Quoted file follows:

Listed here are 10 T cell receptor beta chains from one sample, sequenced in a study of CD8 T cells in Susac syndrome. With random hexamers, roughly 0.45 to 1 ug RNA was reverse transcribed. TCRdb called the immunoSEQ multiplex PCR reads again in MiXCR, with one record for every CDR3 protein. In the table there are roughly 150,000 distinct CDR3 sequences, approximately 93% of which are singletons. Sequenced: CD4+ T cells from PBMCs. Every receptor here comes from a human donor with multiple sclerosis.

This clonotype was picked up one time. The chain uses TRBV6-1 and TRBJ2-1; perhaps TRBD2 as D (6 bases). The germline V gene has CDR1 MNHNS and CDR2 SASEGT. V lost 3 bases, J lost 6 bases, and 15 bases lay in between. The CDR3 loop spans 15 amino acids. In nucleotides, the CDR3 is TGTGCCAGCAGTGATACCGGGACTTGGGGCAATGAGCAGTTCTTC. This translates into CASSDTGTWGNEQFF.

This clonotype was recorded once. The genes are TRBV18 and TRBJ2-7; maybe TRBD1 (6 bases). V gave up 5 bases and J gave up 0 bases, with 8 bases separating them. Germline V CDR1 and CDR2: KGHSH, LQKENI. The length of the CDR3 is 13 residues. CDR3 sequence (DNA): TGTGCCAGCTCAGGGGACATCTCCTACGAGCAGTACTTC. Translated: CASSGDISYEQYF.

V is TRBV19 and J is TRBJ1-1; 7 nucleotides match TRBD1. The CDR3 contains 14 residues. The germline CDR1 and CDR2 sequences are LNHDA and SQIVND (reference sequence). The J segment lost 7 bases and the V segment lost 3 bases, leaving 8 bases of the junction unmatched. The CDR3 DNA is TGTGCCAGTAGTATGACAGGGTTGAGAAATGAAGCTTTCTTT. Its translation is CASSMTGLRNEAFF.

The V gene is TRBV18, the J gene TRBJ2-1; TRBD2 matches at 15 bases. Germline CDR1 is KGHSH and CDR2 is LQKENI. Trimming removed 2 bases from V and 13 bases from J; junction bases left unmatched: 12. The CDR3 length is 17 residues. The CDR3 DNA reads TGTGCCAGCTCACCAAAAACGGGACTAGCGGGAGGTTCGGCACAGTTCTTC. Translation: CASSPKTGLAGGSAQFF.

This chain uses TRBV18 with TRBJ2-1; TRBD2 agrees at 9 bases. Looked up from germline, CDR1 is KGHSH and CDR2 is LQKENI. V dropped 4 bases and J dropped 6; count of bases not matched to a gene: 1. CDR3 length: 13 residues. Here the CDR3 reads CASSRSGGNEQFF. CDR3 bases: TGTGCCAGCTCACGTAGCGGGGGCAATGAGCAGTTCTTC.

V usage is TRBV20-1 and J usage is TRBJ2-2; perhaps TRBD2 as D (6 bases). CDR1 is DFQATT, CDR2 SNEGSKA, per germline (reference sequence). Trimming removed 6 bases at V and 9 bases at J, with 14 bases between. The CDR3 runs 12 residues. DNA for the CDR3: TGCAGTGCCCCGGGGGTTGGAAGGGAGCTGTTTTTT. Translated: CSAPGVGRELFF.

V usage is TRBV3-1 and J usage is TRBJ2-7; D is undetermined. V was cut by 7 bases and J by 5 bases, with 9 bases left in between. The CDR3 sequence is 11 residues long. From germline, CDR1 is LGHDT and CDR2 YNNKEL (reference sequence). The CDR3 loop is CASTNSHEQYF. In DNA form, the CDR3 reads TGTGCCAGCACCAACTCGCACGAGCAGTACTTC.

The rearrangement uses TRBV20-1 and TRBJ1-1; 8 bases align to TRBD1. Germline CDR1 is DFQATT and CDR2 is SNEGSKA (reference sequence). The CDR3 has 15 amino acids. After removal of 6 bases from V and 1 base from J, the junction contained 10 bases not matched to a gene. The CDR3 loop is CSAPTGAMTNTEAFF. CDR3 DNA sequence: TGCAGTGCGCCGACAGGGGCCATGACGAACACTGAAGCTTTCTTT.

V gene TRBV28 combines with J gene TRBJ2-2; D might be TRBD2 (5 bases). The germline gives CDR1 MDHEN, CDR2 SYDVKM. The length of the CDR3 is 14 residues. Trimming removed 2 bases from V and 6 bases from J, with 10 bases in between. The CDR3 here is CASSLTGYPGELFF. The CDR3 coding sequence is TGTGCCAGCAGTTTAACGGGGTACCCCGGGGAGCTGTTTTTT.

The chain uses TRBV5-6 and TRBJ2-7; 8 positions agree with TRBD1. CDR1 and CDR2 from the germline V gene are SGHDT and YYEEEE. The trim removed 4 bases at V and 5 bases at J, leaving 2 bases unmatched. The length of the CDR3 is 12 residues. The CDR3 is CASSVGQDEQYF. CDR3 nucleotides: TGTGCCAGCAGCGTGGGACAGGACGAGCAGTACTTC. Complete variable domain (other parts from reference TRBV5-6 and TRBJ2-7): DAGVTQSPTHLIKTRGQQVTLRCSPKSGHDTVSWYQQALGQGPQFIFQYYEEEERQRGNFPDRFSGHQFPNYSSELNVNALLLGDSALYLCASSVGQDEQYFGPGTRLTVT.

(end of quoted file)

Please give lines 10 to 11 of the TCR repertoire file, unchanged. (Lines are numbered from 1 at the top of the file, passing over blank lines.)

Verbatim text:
V gene TRBV28 combines with J gene TRBJ2-2; D might be TRBD2 (5 bases). The germline gives CDR1 MDHEN, CDR2 SYDVKM. The length of the CDR3 is 14 residues. Trimming removed 2 bases from V and 6 bases from J, with 10 bases in between. The CDR3 here is CASSLTGYPGELFF. The CDR3 coding sequence is TGTGCCAGCAGTTTAACGGGGTACCCCGGGGAGCTGTTTTTT.

The chain uses TRBV5-6 and TRBJ2-7; 8 positions agree with TRBD1. CDR1 and CDR2 from the germline V gene are SGHDT and YYEEEE. The trim removed 4 bases at V and 5 bases at J, leaving 2 bases unmatched. The length of the CDR3 is 12 residues. The CDR3 is CASSVGQDEQYF. CDR3 nucleotides: TGTGCCAGCAGCGTGGGACAGGACGAGCAGTACTTC. Complete variable domain (other parts from reference TRBV5-6 and TRBJ2-7): DAGVTQSPTHLIKTRGQQVTLRCSPKSGHDTVSWYQQALGQGPQFIFQYYEEEERQRGNFPDRFSGHQFPNYSSELNVNALLLGDSALYLCASSVGQDEQYFGPGTRLTVT.